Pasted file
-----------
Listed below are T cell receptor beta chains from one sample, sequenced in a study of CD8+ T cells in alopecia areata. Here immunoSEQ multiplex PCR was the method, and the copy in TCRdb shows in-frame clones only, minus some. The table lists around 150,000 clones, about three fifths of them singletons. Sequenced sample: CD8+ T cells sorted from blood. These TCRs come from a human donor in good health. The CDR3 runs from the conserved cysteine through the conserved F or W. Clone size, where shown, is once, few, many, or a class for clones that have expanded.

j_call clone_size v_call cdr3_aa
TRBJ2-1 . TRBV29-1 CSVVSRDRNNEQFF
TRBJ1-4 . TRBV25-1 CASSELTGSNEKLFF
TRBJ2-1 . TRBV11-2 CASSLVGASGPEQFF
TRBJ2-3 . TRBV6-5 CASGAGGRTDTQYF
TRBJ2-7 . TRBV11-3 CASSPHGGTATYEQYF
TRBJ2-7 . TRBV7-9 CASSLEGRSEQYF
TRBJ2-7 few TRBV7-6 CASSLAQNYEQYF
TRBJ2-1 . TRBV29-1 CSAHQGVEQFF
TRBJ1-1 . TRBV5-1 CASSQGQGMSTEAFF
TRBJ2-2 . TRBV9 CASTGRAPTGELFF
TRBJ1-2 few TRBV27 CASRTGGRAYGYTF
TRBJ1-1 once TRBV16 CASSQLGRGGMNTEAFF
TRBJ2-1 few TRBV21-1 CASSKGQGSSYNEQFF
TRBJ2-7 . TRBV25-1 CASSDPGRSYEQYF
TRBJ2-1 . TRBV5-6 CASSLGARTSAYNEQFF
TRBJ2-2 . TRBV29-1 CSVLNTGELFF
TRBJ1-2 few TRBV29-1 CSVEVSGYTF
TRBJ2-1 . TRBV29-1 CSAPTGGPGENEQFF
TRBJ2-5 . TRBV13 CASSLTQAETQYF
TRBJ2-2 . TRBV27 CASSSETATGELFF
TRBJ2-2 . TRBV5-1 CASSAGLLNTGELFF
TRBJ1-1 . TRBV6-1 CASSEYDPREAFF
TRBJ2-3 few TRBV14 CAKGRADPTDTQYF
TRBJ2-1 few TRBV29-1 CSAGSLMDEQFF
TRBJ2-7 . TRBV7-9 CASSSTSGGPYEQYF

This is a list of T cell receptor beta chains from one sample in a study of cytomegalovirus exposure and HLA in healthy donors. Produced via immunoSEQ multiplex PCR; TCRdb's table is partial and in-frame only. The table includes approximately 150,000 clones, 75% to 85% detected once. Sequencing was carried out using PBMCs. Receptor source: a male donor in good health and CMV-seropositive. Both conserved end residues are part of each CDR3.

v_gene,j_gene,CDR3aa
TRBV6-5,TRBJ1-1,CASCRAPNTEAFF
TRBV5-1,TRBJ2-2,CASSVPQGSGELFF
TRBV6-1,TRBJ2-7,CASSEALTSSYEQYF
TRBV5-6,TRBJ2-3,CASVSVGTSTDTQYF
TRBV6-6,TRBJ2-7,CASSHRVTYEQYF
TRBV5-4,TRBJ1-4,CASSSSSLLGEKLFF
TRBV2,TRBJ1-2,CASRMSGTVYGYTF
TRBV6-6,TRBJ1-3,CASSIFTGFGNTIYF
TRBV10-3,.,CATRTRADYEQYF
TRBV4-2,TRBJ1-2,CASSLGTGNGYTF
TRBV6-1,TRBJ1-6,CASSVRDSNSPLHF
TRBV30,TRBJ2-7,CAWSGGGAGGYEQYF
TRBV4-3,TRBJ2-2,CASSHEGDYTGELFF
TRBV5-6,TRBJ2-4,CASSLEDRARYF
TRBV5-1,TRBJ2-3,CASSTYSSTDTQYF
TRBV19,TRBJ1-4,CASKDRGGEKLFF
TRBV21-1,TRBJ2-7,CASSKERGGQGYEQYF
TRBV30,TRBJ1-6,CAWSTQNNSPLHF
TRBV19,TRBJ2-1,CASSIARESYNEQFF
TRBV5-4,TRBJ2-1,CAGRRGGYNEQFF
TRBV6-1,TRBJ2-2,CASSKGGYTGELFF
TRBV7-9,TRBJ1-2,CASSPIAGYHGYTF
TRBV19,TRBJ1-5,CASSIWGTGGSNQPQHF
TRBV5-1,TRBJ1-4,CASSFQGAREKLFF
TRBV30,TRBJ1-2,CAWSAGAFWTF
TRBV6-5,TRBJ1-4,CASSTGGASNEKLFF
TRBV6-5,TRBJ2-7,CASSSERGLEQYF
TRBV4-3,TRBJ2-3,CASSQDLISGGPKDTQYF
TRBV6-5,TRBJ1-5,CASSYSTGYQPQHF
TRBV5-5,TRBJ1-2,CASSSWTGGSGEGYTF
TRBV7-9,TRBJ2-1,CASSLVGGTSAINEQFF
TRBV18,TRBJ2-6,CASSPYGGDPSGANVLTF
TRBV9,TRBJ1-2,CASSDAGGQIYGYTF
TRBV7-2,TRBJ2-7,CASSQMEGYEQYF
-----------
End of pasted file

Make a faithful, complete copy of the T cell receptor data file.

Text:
Listed below are T cell receptor beta chains from one sample, sequenced in a study of CD8+ T cells in alopecia areata. Here immunoSEQ multiplex PCR was the method, and the copy in TCRdb shows in-frame clones only, minus some. The table lists around 150,000 clones, about three fifths of them singletons. Sequenced sample: CD8+ T cells sorted from blood. These TCRs come from a human donor in good health. The CDR3 runs from the conserved cysteine through the conserved F or W. Clone size, where shown, is once, few, many, or a class for clones that have expanded.

j_call clone_size v_call cdr3_aa
TRBJ2-1 . TRBV29-1 CSVVSRDRNNEQFF
TRBJ1-4 . TRBV25-1 CASSELTGSNEKLFF
TRBJ2-1 . TRBV11-2 CASSLVGASGPEQFF
TRBJ2-3 . TRBV6-5 CASGAGGRTDTQYF
TRBJ2-7 . TRBV11-3 CASSPHGGTATYEQYF
TRBJ2-7 . TRBV7-9 CASSLEGRSEQYF
TRBJ2-7 few TRBV7-6 CASSLAQNYEQYF
TRBJ2-1 . TRBV29-1 CSAHQGVEQFF
TRBJ1-1 . TRBV5-1 CASSQGQGMSTEAFF
TRBJ2-2 . TRBV9 CASTGRAPTGELFF
TRBJ1-2 few TRBV27 CASRTGGRAYGYTF
TRBJ1-1 once TRBV16 CASSQLGRGGMNTEAFF
TRBJ2-1 few TRBV21-1 CASSKGQGSSYNEQFF
TRBJ2-7 . TRBV25-1 CASSDPGRSYEQYF
TRBJ2-1 . TRBV5-6 CASSLGARTSAYNEQFF
TRBJ2-2 . TRBV29-1 CSVLNTGELFF
TRBJ1-2 few TRBV29-1 CSVEVSGYTF
TRBJ2-1 . TRBV29-1 CSAPTGGPGENEQFF
TRBJ2-5 . TRBV13 CASSLTQAETQYF
TRBJ2-2 . TRBV27 CASSSETATGELFF
TRBJ2-2 . TRBV5-1 CASSAGLLNTGELFF
TRBJ1-1 . TRBV6-1 CASSEYDPREAFF
TRBJ2-3 few TRBV14 CAKGRADPTDTQYF
TRBJ2-1 few TRBV29-1 CSAGSLMDEQFF
TRBJ2-7 . TRBV7-9 CASSSTSGGPYEQYF

This is a list of T cell receptor beta chains from one sample in a study of cytomegalovirus exposure and HLA in healthy donors. Produced via immunoSEQ multiplex PCR; TCRdb's table is partial and in-frame only. The table includes approximately 150,000 clones, 75% to 85% detected once. Sequencing was carried out using PBMCs. Receptor source: a male donor in good health and CMV-seropositive. Both conserved end residues are part of each CDR3.

v_gene,j_gene,CDR3aa
TRBV6-5,TRBJ1-1,CASCRAPNTEAFF
TRBV5-1,TRBJ2-2,CASSVPQGSGELFF
TRBV6-1,TRBJ2-7,CASSEALTSSYEQYF
TRBV5-6,TRBJ2-3,CASVSVGTSTDTQYF
TRBV6-6,TRBJ2-7,CASSHRVTYEQYF
TRBV5-4,TRBJ1-4,CASSSSSLLGEKLFF
TRBV2,TRBJ1-2,CASRMSGTVYGYTF
TRBV6-6,TRBJ1-3,CASSIFTGFGNTIYF
TRBV10-3,.,CATRTRADYEQYF
TRBV4-2,TRBJ1-2,CASSLGTGNGYTF
TRBV6-1,TRBJ1-6,CASSVRDSNSPLHF
TRBV30,TRBJ2-7,CAWSGGGAGGYEQYF
TRBV4-3,TRBJ2-2,CASSHEGDYTGELFF
TRBV5-6,TRBJ2-4,CASSLEDRARYF
TRBV5-1,TRBJ2-3,CASSTYSSTDTQYF
TRBV19,TRBJ1-4,CASKDRGGEKLFF
TRBV21-1,TRBJ2-7,CASSKERGGQGYEQYF
TRBV30,TRBJ1-6,CAWSTQNNSPLHF
TRBV19,TRBJ2-1,CASSIARESYNEQFF
TRBV5-4,TRBJ2-1,CAGRRGGYNEQFF
TRBV6-1,TRBJ2-2,CASSKGGYTGELFF
TRBV7-9,TRBJ1-2,CASSPIAGYHGYTF
TRBV19,TRBJ1-5,CASSIWGTGGSNQPQHF
TRBV5-1,TRBJ1-4,CASSFQGAREKLFF
TRBV30,TRBJ1-2,CAWSAGAFWTF
TRBV6-5,TRBJ1-4,CASSTGGASNEKLFF
TRBV6-5,TRBJ2-7,CASSSERGLEQYF
TRBV4-3,TRBJ2-3,CASSQDLISGGPKDTQYF
TRBV6-5,TRBJ1-5,CASSYSTGYQPQHF
TRBV5-5,TRBJ1-2,CASSSWTGGSGEGYTF
TRBV7-9,TRBJ2-1,CASSLVGGTSAINEQFF
TRBV18,TRBJ2-6,CASSPYGGDPSGANVLTF
TRBV9,TRBJ1-2,CASSDAGGQIYGYTF
TRBV7-2,TRBJ2-7,CASSQMEGYEQYF